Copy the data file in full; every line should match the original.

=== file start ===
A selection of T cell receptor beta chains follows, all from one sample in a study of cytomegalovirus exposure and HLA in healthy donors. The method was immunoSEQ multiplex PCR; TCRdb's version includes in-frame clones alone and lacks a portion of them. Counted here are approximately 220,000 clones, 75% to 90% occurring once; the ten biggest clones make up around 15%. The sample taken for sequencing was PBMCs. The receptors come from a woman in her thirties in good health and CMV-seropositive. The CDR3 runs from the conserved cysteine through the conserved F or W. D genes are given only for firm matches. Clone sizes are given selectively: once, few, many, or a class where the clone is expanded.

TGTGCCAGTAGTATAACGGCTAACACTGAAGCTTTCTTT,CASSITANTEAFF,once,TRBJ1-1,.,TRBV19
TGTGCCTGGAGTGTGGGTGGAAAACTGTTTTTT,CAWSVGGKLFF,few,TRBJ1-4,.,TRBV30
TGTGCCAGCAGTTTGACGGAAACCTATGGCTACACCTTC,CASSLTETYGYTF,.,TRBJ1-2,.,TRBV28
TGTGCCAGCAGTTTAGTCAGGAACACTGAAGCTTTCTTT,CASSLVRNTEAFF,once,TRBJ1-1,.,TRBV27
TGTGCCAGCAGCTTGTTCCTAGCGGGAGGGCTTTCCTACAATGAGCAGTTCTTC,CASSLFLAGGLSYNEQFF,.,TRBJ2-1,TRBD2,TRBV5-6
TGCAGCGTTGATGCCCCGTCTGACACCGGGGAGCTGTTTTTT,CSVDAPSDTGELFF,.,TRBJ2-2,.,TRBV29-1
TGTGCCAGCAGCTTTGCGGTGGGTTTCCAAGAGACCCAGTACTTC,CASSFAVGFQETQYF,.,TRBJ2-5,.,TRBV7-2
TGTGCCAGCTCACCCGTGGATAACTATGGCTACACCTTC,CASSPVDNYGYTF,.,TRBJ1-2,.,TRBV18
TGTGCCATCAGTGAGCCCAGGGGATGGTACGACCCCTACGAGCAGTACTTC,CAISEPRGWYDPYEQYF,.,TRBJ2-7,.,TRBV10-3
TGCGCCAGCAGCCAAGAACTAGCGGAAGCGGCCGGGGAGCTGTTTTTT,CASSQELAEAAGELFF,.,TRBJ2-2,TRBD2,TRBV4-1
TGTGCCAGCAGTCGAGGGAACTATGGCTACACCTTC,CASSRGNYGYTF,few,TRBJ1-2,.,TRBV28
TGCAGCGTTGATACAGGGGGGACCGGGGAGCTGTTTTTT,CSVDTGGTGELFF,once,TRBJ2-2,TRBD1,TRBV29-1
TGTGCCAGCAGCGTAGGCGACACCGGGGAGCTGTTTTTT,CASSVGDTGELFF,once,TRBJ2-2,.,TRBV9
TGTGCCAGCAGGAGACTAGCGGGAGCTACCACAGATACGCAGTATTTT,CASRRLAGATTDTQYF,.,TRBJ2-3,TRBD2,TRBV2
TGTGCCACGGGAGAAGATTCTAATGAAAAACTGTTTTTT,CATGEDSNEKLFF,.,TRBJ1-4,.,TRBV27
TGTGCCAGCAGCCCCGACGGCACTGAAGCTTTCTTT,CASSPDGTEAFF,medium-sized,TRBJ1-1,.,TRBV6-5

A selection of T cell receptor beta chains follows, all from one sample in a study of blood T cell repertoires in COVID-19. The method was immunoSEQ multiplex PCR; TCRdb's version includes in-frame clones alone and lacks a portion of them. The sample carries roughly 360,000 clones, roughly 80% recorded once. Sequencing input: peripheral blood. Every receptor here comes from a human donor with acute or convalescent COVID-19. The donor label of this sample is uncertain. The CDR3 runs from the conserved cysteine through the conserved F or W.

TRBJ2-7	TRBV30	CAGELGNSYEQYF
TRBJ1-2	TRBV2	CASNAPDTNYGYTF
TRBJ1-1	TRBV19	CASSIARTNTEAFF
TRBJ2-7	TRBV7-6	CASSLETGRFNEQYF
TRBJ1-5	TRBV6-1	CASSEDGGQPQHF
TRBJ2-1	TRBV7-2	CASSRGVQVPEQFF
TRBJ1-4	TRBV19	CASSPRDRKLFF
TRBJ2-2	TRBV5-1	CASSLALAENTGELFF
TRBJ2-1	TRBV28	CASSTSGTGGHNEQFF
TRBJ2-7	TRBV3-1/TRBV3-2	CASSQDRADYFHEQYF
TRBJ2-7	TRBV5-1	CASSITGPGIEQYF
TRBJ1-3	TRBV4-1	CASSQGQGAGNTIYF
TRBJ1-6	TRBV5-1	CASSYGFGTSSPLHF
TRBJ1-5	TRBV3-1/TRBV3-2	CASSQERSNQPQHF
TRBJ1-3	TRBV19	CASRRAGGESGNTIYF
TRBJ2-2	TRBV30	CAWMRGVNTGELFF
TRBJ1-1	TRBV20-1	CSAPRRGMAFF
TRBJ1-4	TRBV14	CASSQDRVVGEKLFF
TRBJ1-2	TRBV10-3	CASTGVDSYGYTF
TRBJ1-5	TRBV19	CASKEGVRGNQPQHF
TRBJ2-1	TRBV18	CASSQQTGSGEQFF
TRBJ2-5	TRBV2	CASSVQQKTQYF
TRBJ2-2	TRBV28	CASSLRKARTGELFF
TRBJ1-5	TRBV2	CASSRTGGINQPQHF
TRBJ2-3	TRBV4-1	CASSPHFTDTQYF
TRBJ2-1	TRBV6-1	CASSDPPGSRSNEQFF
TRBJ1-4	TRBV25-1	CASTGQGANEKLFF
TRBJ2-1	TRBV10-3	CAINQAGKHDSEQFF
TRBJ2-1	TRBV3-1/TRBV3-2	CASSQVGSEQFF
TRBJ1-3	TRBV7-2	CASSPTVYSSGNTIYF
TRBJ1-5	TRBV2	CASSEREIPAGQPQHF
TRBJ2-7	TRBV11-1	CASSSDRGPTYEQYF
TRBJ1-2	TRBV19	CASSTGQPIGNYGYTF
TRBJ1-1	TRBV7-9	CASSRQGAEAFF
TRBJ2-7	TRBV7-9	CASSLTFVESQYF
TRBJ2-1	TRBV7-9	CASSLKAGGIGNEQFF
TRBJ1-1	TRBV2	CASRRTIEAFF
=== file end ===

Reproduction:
A selection of T cell receptor beta chains follows, all from one sample in a study of cytomegalovirus exposure and HLA in healthy donors. The method was immunoSEQ multiplex PCR; TCRdb's version includes in-frame clones alone and lacks a portion of them. Counted here are approximately 220,000 clones, 75% to 90% occurring once; the ten biggest clones make up around 15%. The sample taken for sequencing was PBMCs. The receptors come from a woman in her thirties in good health and CMV-seropositive. The CDR3 runs from the conserved cysteine through the conserved F or W. D genes are given only for firm matches. Clone sizes are given selectively: once, few, many, or a class where the clone is expanded.

TGTGCCAGTAGTATAACGGCTAACACTGAAGCTTTCTTT,CASSITANTEAFF,once,TRBJ1-1,.,TRBV19
TGTGCCTGGAGTGTGGGTGGAAAACTGTTTTTT,CAWSVGGKLFF,few,TRBJ1-4,.,TRBV30
TGTGCCAGCAGTTTGACGGAAACCTATGGCTACACCTTC,CASSLTETYGYTF,.,TRBJ1-2,.,TRBV28
TGTGCCAGCAGTTTAGTCAGGAACACTGAAGCTTTCTTT,CASSLVRNTEAFF,once,TRBJ1-1,.,TRBV27
TGTGCCAGCAGCTTGTTCCTAGCGGGAGGGCTTTCCTACAATGAGCAGTTCTTC,CASSLFLAGGLSYNEQFF,.,TRBJ2-1,TRBD2,TRBV5-6
TGCAGCGTTGATGCCCCGTCTGACACCGGGGAGCTGTTTTTT,CSVDAPSDTGELFF,.,TRBJ2-2,.,TRBV29-1
TGTGCCAGCAGCTTTGCGGTGGGTTTCCAAGAGACCCAGTACTTC,CASSFAVGFQETQYF,.,TRBJ2-5,.,TRBV7-2
TGTGCCAGCTCACCCGTGGATAACTATGGCTACACCTTC,CASSPVDNYGYTF,.,TRBJ1-2,.,TRBV18
TGTGCCATCAGTGAGCCCAGGGGATGGTACGACCCCTACGAGCAGTACTTC,CAISEPRGWYDPYEQYF,.,TRBJ2-7,.,TRBV10-3
TGCGCCAGCAGCCAAGAACTAGCGGAAGCGGCCGGGGAGCTGTTTTTT,CASSQELAEAAGELFF,.,TRBJ2-2,TRBD2,TRBV4-1
TGTGCCAGCAGTCGAGGGAACTATGGCTACACCTTC,CASSRGNYGYTF,few,TRBJ1-2,.,TRBV28
TGCAGCGTTGATACAGGGGGGACCGGGGAGCTGTTTTTT,CSVDTGGTGELFF,once,TRBJ2-2,TRBD1,TRBV29-1
TGTGCCAGCAGCGTAGGCGACACCGGGGAGCTGTTTTTT,CASSVGDTGELFF,once,TRBJ2-2,.,TRBV9
TGTGCCAGCAGGAGACTAGCGGGAGCTACCACAGATACGCAGTATTTT,CASRRLAGATTDTQYF,.,TRBJ2-3,TRBD2,TRBV2
TGTGCCACGGGAGAAGATTCTAATGAAAAACTGTTTTTT,CATGEDSNEKLFF,.,TRBJ1-4,.,TRBV27
TGTGCCAGCAGCCCCGACGGCACTGAAGCTTTCTTT,CASSPDGTEAFF,medium-sized,TRBJ1-1,.,TRBV6-5

A selection of T cell receptor beta chains follows, all from one sample in a study of blood T cell repertoires in COVID-19. The method was immunoSEQ multiplex PCR; TCRdb's version includes in-frame clones alone and lacks a portion of them. The sample carries roughly 360,000 clones, roughly 80% recorded once. Sequencing input: peripheral blood. Every receptor here comes from a human donor with acute or convalescent COVID-19. The donor label of this sample is uncertain. The CDR3 runs from the conserved cysteine through the conserved F or W.

TRBJ2-7	TRBV30	CAGELGNSYEQYF
TRBJ1-2	TRBV2	CASNAPDTNYGYTF
TRBJ1-1	TRBV19	CASSIARTNTEAFF
TRBJ2-7	TRBV7-6	CASSLETGRFNEQYF
TRBJ1-5	TRBV6-1	CASSEDGGQPQHF
TRBJ2-1	TRBV7-2	CASSRGVQVPEQFF
TRBJ1-4	TRBV19	CASSPRDRKLFF
TRBJ2-2	TRBV5-1	CASSLALAENTGELFF
TRBJ2-1	TRBV28	CASSTSGTGGHNEQFF
TRBJ2-7	TRBV3-1/TRBV3-2	CASSQDRADYFHEQYF
TRBJ2-7	TRBV5-1	CASSITGPGIEQYF
TRBJ1-3	TRBV4-1	CASSQGQGAGNTIYF
TRBJ1-6	TRBV5-1	CASSYGFGTSSPLHF
TRBJ1-5	TRBV3-1/TRBV3-2	CASSQERSNQPQHF
TRBJ1-3	TRBV19	CASRRAGGESGNTIYF
TRBJ2-2	TRBV30	CAWMRGVNTGELFF
TRBJ1-1	TRBV20-1	CSAPRRGMAFF
TRBJ1-4	TRBV14	CASSQDRVVGEKLFF
TRBJ1-2	TRBV10-3	CASTGVDSYGYTF
TRBJ1-5	TRBV19	CASKEGVRGNQPQHF
TRBJ2-1	TRBV18	CASSQQTGSGEQFF
TRBJ2-5	TRBV2	CASSVQQKTQYF
TRBJ2-2	TRBV28	CASSLRKARTGELFF
TRBJ1-5	TRBV2	CASSRTGGINQPQHF
TRBJ2-3	TRBV4-1	CASSPHFTDTQYF
TRBJ2-1	TRBV6-1	CASSDPPGSRSNEQFF
TRBJ1-4	TRBV25-1	CASTGQGANEKLFF
TRBJ2-1	TRBV10-3	CAINQAGKHDSEQFF
TRBJ2-1	TRBV3-1/TRBV3-2	CASSQVGSEQFF
TRBJ1-3	TRBV7-2	CASSPTVYSSGNTIYF
TRBJ1-5	TRBV2	CASSEREIPAGQPQHF
TRBJ2-7	TRBV11-1	CASSSDRGPTYEQYF
TRBJ1-2	TRBV19	CASSTGQPIGNYGYTF
TRBJ1-1	TRBV7-9	CASSRQGAEAFF
TRBJ2-7	TRBV7-9	CASSLTFVESQYF
TRBJ2-1	TRBV7-9	CASSLKAGGIGNEQFF
TRBJ1-1	TRBV2	CASRRTIEAFF